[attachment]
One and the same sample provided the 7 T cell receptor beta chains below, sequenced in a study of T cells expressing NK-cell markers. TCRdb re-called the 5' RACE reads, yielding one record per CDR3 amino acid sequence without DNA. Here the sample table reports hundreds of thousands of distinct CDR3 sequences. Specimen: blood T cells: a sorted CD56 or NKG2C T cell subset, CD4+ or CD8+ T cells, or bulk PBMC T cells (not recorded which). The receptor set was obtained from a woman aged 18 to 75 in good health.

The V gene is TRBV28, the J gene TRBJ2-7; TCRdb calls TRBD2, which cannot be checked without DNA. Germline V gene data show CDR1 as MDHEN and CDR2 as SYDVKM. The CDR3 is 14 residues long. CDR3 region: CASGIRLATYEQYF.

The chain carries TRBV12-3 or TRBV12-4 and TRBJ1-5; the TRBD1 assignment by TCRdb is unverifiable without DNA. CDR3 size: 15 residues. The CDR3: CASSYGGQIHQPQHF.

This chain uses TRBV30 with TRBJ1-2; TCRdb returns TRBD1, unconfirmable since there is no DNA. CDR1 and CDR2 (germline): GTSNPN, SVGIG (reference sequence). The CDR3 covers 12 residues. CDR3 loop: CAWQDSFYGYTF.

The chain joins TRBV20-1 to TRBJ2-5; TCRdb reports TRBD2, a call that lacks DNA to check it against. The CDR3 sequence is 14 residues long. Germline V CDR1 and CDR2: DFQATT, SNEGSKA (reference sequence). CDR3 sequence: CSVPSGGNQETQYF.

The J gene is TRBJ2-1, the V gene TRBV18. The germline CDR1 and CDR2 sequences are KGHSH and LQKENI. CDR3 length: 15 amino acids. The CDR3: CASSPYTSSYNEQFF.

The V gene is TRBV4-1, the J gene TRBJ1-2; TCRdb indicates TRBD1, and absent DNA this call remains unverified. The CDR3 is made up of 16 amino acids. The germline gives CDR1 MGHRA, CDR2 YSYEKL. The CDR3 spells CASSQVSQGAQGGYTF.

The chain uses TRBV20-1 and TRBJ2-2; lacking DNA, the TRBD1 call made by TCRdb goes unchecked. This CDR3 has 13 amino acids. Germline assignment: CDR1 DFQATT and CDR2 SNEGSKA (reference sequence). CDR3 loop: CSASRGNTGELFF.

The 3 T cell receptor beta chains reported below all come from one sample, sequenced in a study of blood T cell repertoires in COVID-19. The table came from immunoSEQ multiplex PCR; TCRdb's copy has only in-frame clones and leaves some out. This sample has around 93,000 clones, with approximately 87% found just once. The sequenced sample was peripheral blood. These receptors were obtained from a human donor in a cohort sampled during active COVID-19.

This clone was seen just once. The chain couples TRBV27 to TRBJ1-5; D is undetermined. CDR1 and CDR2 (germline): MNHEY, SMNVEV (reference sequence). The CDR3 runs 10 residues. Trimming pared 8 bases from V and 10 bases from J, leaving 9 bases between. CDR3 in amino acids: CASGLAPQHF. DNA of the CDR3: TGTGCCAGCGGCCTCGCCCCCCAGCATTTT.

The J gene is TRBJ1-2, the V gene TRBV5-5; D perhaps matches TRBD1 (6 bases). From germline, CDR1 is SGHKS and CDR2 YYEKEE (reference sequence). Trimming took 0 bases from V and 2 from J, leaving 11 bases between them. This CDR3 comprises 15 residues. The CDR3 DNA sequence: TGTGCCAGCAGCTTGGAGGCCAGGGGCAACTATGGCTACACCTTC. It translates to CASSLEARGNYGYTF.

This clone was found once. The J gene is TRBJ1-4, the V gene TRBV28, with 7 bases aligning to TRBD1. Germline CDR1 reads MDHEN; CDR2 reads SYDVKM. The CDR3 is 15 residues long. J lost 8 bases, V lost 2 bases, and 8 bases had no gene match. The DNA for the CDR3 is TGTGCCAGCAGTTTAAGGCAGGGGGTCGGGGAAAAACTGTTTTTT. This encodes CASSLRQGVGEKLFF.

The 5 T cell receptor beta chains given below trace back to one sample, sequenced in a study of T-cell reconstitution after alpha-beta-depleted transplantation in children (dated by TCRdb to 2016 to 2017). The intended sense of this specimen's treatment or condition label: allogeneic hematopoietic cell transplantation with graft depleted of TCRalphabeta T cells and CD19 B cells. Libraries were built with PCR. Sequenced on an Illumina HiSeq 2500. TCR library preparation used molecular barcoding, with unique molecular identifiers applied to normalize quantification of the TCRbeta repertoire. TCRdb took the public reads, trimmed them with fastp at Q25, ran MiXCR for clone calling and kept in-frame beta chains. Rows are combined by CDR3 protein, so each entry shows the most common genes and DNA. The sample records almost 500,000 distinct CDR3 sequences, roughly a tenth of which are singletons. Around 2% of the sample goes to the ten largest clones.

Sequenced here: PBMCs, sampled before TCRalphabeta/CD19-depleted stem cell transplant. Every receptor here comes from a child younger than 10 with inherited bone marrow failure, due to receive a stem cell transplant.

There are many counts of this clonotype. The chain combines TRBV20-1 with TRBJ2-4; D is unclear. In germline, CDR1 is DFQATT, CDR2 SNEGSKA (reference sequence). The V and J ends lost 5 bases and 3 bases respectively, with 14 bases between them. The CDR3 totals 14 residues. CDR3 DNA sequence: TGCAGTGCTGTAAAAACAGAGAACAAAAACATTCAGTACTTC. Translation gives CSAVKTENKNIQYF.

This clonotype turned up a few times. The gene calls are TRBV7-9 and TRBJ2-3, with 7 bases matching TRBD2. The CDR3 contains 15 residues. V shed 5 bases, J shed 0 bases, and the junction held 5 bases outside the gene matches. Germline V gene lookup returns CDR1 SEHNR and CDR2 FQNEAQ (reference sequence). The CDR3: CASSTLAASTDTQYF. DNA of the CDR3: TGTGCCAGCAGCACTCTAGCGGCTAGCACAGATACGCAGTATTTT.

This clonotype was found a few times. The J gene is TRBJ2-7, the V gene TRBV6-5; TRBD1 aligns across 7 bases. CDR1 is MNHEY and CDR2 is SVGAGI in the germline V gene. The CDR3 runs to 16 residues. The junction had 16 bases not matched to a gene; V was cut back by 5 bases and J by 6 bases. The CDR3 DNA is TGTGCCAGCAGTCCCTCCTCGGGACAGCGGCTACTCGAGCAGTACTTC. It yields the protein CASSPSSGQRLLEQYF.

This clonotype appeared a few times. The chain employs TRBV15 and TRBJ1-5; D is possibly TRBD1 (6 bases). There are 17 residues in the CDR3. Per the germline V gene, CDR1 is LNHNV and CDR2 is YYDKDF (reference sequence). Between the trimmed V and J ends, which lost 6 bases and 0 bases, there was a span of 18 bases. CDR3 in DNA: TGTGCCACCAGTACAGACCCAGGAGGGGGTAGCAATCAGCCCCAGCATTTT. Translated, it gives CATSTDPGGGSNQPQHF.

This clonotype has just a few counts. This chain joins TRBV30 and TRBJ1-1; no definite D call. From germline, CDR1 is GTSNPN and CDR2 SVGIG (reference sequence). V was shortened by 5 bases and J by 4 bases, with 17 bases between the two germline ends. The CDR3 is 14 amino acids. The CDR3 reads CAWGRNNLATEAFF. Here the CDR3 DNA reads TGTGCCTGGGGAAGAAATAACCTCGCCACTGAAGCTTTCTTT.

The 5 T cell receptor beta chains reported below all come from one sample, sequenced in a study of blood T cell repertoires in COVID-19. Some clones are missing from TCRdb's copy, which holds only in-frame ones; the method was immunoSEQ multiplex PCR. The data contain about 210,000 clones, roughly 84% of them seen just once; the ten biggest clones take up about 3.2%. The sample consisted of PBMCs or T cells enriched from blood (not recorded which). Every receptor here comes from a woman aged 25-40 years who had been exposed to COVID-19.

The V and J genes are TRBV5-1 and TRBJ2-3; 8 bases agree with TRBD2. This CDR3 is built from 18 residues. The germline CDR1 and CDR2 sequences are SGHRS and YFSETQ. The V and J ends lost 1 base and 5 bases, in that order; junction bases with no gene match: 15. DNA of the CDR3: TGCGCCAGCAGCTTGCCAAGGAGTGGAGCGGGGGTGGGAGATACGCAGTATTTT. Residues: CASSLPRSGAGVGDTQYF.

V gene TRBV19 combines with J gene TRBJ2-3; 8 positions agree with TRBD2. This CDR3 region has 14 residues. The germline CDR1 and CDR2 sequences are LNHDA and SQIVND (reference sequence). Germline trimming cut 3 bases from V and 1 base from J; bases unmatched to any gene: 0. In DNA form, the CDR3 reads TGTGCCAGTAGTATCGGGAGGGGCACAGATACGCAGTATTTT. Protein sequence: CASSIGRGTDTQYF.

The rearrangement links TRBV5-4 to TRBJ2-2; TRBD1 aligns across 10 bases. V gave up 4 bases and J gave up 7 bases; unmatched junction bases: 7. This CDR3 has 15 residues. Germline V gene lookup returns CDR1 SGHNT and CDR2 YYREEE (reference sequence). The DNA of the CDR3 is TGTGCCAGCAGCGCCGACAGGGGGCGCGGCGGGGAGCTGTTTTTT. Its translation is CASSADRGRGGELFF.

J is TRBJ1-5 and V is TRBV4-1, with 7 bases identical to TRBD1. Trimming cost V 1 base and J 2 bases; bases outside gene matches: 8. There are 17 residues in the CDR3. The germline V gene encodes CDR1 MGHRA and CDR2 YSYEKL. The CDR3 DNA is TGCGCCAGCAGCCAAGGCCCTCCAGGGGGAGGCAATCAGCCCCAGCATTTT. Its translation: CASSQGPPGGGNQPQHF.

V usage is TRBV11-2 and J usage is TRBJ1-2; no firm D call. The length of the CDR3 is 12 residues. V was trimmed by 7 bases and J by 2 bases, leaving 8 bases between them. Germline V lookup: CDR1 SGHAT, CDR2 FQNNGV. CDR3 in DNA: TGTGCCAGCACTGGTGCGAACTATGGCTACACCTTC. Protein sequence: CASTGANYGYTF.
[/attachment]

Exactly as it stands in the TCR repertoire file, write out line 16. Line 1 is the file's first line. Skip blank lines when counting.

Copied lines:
This clonotype turned up a few times. The gene calls are TRBV7-9 and TRBJ2-3, with 7 bases matching TRBD2. The CDR3 contains 15 residues. V shed 5 bases, J shed 0 bases, and the junction held 5 bases outside the gene matches. Germline V gene lookup returns CDR1 SEHNR and CDR2 FQNEAQ (reference sequence). The CDR3: CASSTLAASTDTQYF. DNA of the CDR3: TGTGCCAGCAGCACTCTAGCGGCTAGCACAGATACGCAGTATTTT.